The Islam that empowers women


”Muslim history is replete with examples of women who have left their mark in religious, political or social spheres of their respective societies.” (Laura Boushnak/For The Washington Post)
March 8, 2013

On International Women’s Day, this series answering, “Is religion good for women?” runs in collaboration with the Tony Blair Faith Foundation.

The predominance of male-dominated interpretations of canonical texts has often caused analysts and others to proclaim the inherently dangerous relationship between religion and women.

For example, the abundance of stories (some factual and others fictional) that focus on the unequal status of Muslim women’s experiences tends to reaffirm such assessments about the dangers inherent in women identifying with or practicing Islam. “Honor”-based violence against numerous Muslim women, denial of their basic human rights in the name of religious authenticity, and the extreme cases of threats to the lives of Muslim women (as so horrifically exemplified in the attack on Malala Yusufzai) validate the negative assessments of Islam’s meaning for Muslim women. But such assessments focus on Muslim women as the victims of religion and often fail to appreciate the empowerment a number of these women experience precisely as a result of their faith in the unity of God (Tawhid), and the belief in Prophet Mohammad as the last messenger of God. The agency of women by virtue of their faith is often overlooked.

Muslim history is replete with examples of women who have left their mark in religious, political or social spheres of their respective societies. They managed to do so not despite their Muslim identities but precisely because of their belief in Islam. My lovely mother, Begum Sarfraz Iqbal (1939-2003) is one of those women. Born on March 8— the International Women’s Day— she manifested all the essential characteristics of a woman determined to lead, be the agent for change, and question practices of which she did not approve. While patronizing Urdu literature in Pakistan, writing columns and books and appreciating the finer points of art and culture, she retained a hold over all those who came in contact with her. Hauntingly beautiful, with a melodious laughter and beaming honesty, she would candidly let politicians, generals and religious leaders know if and when she disagreed with their ideas and policies. Often dressed in the latest fashion outfits, it was hard to imagine that she had a strong relationship with her faith— Islam. But she did.

Born in a practicing Muslim family, she learned about Islam from her father, Hameed Ahmed, who introduced her to the writings of Abul Kalam Azad. Later, though married at an early age to my father, Malik Mohammad Iqbal khan, she continued to learn about the faith. Her library at our family home included books on Islam ranging from very orthodox to very progressive interpretations. The knowledge gave her the confidence to own Islam as a significant part of her life, celebrate it, and use it to question unacceptable interpretations. It endowed her with an independence that I am only now beginning to appreciate: she could joke with Qazi Hussain Ahmed, the former leader of Jamaat-e-Islami, that she would be willing to join the party provided it accepted her without attempting to change her! She would inform Maulana Fazlur Rehman — who lived in our neighborhood— that he needed to discuss Pakistani politics with me. And she would comfortably share her opinions against the impending religious fanaticism with some very orthodox Muslim leaders.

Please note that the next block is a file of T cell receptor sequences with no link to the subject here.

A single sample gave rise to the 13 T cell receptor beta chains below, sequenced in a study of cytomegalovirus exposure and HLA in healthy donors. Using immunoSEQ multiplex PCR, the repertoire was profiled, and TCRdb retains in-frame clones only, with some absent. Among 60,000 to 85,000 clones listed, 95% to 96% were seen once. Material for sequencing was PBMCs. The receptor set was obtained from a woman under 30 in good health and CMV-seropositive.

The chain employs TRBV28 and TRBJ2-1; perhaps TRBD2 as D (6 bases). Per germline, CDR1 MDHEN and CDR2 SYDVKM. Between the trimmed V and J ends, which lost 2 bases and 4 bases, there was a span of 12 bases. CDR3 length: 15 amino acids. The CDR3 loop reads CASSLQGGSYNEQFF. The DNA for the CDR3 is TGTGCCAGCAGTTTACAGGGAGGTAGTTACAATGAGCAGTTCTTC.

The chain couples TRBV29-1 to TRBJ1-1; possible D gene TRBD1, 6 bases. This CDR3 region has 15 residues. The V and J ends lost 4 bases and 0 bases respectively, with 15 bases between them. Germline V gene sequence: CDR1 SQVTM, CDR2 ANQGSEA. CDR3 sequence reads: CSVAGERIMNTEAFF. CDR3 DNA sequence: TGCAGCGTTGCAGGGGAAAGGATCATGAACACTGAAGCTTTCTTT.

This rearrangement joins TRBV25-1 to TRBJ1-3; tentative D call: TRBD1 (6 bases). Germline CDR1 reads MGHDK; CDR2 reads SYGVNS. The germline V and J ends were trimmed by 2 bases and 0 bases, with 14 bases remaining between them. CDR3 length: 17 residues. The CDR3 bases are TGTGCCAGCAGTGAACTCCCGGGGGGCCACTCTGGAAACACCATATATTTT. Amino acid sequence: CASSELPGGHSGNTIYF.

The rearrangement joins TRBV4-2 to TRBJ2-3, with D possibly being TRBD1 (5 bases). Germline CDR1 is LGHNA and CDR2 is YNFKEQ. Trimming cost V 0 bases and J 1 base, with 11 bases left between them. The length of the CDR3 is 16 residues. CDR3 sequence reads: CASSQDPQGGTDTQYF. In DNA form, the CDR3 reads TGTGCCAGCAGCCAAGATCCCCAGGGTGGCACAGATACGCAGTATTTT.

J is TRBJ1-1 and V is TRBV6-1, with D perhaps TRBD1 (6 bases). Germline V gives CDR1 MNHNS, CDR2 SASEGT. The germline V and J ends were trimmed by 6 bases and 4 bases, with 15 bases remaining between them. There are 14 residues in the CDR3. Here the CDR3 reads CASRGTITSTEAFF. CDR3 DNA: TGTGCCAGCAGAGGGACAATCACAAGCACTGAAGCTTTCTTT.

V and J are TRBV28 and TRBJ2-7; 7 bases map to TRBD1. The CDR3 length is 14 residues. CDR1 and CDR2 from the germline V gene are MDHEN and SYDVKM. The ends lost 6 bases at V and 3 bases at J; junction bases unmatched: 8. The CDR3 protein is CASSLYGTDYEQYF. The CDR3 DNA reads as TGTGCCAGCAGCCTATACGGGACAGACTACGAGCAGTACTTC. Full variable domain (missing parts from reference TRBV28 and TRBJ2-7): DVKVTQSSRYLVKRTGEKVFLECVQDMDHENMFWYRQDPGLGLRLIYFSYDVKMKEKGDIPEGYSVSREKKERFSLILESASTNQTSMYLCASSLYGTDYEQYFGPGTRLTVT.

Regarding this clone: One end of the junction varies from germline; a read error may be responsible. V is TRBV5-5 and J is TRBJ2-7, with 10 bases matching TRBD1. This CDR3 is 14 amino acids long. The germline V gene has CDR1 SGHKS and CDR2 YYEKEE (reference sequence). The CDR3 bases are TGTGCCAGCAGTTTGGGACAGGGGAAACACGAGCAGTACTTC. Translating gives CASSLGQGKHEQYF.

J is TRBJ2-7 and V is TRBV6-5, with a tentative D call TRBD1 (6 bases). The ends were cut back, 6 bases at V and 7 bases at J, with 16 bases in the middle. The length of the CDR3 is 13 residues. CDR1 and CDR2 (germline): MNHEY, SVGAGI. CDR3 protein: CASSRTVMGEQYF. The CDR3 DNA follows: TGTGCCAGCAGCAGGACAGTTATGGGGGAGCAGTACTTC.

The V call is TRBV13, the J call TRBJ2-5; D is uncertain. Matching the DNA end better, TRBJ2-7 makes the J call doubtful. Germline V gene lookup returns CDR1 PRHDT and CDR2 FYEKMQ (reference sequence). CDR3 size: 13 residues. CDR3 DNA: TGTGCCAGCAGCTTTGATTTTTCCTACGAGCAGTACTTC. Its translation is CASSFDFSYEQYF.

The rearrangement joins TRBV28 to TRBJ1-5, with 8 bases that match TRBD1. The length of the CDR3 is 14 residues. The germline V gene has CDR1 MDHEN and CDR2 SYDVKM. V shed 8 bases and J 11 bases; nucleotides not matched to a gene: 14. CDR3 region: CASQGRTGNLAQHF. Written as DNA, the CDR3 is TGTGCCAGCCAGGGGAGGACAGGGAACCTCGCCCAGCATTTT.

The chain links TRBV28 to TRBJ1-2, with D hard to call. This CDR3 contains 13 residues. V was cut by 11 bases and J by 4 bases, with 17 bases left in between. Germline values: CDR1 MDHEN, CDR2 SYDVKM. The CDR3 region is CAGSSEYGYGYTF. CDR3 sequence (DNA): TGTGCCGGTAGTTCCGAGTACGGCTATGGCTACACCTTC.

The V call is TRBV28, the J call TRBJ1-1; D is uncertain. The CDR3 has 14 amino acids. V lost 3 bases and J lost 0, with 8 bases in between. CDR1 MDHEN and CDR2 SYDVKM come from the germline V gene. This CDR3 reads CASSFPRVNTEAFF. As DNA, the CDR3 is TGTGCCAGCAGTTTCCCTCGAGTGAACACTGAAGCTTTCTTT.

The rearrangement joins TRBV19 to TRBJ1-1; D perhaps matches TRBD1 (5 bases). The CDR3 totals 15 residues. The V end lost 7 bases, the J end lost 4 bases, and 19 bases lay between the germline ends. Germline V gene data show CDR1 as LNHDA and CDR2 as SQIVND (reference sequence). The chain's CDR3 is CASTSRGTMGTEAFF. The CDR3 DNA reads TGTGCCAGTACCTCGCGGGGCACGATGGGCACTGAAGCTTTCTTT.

But what I remember more than anything else is her early morning rituals: she would wake up, say her prayers and then spend a few hours that, in her words, were for her and Allah. She would not compromise on those hours. Even when we would visit her from overseas, she would ask us to leave her alone until she had completed her prayers. She wanted to find God. So strong was her search for that close relationship with God that a few months before she passed away, she met a Sufi teacher. All other women were busy asking the Sufi master to pray for them so that they could be successful in different ways. “What do you want?”, he asked my mother who sat in a corner of the room. “ My Rubb (Allah),” she responded. “It is a difficult task,” the Sufi teacher commented. “But I will find him,” she said with love and devotion in her voice.

And now that she is no longer with us, I realize how her search and love for God within the framework of Islam imbued her with the strength to cope with all that life brought her way. It enabled her to voice her ideas with a clarity and conviction that others could not ignore even if they did not agree with her. It enabled her to carve out a space in Pakistan — a country not always known for the positive aspects of Islam— and leave her mark.

Professor Samina Yasmeen is Director of Centre for Muslim States and Societies and lectures in Political Science and International Relations in the School of Social and Cultural Studies, the University of Western Australia (UWA), Perth. Professor Yasmeen is a specialist in political, and strategic developments in South Asia (particularly Pakistan), the role of Islam in world politics, and citizenship among immigrant women.

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